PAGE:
Transition age youth (TAY), (youth and young adults between the ages of 16 and 25), who are experiencing or at risk of homelessness and have serious mental illness and other medical impairments may find it difficult to maintain employment and may also struggle to access disability benefits. The Social Security Administration (SSA) defines disability as a severe impairment that has lasted or is expected to last 12 months or more or result in death. The impairment must also significantly limit the applicant’s functional ability and impede their ability to work. This narrow definition of disability combined with a lack of support throughout the application process has created an environment rich with myths.
Common myths regarding SSI/SSDI benefits and transition age youth:
Young people are always denied.
It is impossible to conclude that a youth cannot work if they do not have a work history.
Youth are going to be denied because they are using alcohol and/or drugs.
Limited medical documentation makes it nearly impossible to show an applicant’s functional limitations.
MYTH: Young people are always denied.
While it is true that most people are initially denied for SSI (the national approval rate in 2014 was 28 percent), many young people are receiving benefits. Twenty percent of blind or disabled SSI recipients are between the ages of 18-34 and another 18 percent are aged 0-17.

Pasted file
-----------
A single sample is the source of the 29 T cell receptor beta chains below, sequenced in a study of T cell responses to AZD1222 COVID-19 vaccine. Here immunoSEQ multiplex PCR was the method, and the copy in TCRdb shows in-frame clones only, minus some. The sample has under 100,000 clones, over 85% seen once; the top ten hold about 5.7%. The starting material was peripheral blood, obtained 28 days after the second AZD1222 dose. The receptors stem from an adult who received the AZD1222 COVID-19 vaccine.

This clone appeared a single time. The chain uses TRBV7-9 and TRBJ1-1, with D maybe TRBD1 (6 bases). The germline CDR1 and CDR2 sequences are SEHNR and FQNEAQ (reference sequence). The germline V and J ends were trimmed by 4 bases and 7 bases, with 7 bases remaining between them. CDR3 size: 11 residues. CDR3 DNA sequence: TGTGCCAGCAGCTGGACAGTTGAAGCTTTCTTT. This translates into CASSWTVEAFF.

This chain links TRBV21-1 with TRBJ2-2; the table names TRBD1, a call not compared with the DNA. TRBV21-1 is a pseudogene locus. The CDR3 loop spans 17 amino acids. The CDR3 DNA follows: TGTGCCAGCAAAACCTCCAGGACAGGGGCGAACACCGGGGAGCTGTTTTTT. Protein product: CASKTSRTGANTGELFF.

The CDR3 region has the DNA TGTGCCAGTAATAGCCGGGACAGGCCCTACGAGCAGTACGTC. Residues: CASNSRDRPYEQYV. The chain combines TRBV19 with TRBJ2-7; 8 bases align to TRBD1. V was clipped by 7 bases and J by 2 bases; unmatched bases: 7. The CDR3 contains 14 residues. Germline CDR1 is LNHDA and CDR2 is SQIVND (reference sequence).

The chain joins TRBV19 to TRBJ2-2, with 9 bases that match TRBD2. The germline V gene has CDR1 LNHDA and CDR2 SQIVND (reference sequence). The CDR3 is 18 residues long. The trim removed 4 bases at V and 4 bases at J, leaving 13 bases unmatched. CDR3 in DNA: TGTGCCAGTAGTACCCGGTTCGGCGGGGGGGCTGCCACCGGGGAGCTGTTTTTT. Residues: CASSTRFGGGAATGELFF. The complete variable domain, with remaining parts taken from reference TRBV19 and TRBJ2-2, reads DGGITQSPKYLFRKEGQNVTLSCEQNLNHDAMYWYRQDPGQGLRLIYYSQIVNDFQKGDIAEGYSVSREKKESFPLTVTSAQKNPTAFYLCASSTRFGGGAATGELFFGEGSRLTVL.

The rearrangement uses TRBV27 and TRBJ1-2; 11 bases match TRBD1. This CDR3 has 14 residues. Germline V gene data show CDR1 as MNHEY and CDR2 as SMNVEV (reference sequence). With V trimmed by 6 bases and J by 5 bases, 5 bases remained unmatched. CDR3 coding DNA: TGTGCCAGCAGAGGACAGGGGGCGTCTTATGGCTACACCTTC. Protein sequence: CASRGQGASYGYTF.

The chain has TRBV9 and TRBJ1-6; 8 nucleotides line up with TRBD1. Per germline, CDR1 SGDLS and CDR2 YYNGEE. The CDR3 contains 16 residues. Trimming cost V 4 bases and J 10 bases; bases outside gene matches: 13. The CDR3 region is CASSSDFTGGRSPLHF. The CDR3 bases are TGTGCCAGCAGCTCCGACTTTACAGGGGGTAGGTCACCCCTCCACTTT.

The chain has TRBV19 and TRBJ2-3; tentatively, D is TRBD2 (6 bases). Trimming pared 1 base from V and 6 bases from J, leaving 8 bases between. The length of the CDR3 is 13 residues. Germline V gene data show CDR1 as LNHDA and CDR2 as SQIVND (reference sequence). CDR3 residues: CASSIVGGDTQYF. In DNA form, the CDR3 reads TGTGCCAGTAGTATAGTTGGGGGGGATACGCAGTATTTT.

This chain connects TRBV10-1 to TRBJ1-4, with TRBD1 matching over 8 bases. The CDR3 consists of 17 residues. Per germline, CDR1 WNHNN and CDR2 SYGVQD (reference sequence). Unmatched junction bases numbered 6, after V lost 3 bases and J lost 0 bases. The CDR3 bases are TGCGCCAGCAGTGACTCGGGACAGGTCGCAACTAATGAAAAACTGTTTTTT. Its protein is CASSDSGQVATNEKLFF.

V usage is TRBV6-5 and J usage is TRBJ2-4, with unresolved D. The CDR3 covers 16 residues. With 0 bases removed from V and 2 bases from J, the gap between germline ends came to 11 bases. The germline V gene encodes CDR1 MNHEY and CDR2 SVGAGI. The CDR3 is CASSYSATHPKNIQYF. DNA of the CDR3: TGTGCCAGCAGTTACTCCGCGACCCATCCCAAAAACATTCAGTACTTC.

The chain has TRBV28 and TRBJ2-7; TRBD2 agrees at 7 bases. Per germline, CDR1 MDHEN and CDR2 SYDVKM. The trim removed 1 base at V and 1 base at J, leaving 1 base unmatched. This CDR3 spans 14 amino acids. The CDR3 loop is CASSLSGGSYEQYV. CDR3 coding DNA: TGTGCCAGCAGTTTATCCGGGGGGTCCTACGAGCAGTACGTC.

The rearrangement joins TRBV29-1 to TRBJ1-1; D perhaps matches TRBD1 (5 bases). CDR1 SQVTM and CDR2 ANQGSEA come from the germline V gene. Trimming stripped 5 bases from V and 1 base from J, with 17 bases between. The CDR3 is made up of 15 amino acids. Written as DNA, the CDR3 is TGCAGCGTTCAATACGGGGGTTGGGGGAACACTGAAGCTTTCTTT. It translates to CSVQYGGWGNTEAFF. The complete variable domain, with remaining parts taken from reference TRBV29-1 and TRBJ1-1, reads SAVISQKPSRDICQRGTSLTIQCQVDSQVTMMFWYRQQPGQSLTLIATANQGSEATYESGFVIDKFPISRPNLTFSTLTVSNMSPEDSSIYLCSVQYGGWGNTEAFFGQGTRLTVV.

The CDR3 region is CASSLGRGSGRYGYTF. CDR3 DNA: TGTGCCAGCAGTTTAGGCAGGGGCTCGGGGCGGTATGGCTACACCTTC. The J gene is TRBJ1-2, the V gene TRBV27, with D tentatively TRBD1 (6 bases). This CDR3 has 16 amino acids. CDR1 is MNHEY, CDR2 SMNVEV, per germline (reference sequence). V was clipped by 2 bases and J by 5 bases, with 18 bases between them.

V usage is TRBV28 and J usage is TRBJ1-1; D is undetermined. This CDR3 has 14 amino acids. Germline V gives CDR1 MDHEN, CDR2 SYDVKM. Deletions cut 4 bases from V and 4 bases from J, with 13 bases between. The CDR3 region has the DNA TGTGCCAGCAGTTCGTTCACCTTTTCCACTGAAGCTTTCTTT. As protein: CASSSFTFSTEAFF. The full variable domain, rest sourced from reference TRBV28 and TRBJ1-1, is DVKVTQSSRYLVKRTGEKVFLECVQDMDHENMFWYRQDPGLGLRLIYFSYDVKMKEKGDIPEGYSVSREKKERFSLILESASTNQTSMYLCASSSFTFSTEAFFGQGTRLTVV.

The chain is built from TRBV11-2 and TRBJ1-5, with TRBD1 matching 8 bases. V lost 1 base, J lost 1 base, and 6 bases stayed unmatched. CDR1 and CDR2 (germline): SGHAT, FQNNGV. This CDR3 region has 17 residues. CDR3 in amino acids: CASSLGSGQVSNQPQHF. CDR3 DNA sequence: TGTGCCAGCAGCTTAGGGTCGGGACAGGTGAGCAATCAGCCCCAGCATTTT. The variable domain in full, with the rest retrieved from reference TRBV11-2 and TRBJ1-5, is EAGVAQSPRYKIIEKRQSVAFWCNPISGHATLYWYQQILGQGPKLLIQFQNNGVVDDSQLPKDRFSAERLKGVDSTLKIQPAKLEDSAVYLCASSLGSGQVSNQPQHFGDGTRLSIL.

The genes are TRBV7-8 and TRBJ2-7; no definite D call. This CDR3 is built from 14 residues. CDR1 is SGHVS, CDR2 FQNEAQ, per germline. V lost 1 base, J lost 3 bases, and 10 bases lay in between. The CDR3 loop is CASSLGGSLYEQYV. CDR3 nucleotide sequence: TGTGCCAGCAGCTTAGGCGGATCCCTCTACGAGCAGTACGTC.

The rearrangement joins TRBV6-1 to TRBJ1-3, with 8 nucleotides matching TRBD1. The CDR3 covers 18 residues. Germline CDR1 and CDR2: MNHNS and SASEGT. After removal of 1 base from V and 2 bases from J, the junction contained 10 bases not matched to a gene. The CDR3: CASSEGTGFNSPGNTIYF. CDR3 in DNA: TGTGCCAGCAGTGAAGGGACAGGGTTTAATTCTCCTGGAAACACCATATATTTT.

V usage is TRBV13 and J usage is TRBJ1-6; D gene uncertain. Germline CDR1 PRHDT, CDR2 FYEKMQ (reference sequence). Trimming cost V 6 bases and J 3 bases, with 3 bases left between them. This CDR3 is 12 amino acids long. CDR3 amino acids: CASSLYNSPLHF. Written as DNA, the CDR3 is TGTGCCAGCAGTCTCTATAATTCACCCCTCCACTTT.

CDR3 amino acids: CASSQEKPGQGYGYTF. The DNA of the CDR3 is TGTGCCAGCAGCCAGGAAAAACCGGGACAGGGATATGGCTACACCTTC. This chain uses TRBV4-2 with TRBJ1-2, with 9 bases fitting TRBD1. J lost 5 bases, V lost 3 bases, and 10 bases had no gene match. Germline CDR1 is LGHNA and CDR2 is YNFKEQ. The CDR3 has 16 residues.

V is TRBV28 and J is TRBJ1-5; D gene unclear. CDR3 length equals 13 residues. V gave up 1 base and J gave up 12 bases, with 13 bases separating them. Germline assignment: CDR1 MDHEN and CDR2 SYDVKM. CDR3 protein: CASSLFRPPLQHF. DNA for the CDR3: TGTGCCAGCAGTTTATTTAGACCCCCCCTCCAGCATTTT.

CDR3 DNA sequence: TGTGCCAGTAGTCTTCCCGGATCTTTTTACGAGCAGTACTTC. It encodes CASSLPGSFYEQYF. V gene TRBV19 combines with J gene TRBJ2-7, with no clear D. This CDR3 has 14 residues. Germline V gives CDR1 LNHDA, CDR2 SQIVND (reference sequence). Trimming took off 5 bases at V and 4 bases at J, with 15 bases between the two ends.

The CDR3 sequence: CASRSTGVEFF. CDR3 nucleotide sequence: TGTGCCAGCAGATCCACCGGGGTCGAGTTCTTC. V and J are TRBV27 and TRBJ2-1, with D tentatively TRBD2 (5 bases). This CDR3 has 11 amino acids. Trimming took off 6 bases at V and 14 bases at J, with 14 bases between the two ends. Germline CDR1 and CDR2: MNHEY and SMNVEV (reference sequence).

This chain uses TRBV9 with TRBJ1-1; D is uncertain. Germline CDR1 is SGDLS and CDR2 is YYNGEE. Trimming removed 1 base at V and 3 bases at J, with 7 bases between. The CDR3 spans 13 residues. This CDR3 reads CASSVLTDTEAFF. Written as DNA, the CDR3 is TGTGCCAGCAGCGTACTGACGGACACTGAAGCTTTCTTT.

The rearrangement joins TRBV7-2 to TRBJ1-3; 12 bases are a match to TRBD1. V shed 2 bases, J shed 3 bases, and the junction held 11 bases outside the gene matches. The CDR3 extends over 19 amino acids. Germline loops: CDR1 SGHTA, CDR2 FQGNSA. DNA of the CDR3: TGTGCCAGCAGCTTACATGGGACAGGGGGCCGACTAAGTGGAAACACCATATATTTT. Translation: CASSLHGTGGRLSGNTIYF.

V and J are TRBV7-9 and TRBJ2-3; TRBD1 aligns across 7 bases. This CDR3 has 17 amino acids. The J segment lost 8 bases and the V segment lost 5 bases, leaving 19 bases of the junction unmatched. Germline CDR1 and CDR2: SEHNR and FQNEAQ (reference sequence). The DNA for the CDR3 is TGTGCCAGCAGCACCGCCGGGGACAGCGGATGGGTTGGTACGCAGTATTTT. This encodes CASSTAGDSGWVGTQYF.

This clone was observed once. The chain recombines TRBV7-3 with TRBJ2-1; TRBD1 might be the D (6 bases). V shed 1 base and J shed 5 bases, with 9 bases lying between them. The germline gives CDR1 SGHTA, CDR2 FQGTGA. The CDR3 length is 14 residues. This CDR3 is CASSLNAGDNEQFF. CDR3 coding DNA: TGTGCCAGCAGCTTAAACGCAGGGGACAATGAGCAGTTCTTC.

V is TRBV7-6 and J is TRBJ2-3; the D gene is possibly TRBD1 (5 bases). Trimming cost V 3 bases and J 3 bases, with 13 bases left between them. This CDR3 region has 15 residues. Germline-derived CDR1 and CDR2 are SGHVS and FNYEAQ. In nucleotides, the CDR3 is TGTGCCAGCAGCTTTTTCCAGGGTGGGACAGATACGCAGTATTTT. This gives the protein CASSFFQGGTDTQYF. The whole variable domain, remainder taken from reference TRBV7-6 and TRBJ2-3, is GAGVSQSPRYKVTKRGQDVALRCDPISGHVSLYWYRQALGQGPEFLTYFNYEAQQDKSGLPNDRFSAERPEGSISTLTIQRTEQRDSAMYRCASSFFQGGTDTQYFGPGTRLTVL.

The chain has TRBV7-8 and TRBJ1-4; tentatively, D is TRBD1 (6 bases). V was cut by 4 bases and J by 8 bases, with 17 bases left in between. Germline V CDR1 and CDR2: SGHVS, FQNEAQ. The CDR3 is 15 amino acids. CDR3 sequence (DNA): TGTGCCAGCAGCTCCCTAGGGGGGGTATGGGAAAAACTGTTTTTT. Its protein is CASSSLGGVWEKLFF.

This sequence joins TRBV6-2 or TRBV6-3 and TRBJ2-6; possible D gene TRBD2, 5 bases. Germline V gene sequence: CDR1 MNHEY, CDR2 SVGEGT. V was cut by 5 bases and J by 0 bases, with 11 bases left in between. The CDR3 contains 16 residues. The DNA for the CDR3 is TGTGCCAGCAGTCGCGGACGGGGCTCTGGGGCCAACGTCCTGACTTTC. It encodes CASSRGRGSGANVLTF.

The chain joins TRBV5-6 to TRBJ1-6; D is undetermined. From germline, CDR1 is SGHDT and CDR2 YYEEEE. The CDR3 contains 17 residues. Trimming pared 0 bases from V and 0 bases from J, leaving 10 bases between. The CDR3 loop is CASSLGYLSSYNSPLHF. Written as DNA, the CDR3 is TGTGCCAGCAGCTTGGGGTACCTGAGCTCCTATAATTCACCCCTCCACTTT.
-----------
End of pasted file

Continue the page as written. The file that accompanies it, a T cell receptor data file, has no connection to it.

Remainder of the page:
Using the SOAR process, the approval rate for nearly 1,000 TAY applicants is 76 percent! We know that eligible youth and young adults can be approved on the initial application with the proper documentation and support of a SOAR caseworker.
MYTH: It is impossible to conclude that a youth cannot work if they do not have a work history.
BUSTED: A work history is not required to be found disabled under SSA criteria. Medical records and documentation of functional impairment are key to an approval. Utilize school records, program records and your own observations to begin developing the evidence to support the claim.
MYTH: Youth are going to be denied if they are using alcohol and/or drugs.
BUSTED: Substance use is not cause for an automatic denial. SSA determines if the substance use is “material” (i.e. contributes) to a person’s disability. If the person would still be disabled even if they were clean and sober, substance use is not material to the disability. Providing the context and history of use and evidence of impairment during times of sobriety will help show that the substance use is not material.
MYTH: Limited medical documentation makes it nearly impossible to show the applicant’s functional limitations.
For SSI applications, SSA requires current documentation of a physical or mental impairment established by medical evidence consisting of signs, symptoms, and laboratory findings. If you are able to get at least one evaluation from an acceptable medical source and provide detailed information about how the illness impairs the individual’s functioning, you can meet or equal a listing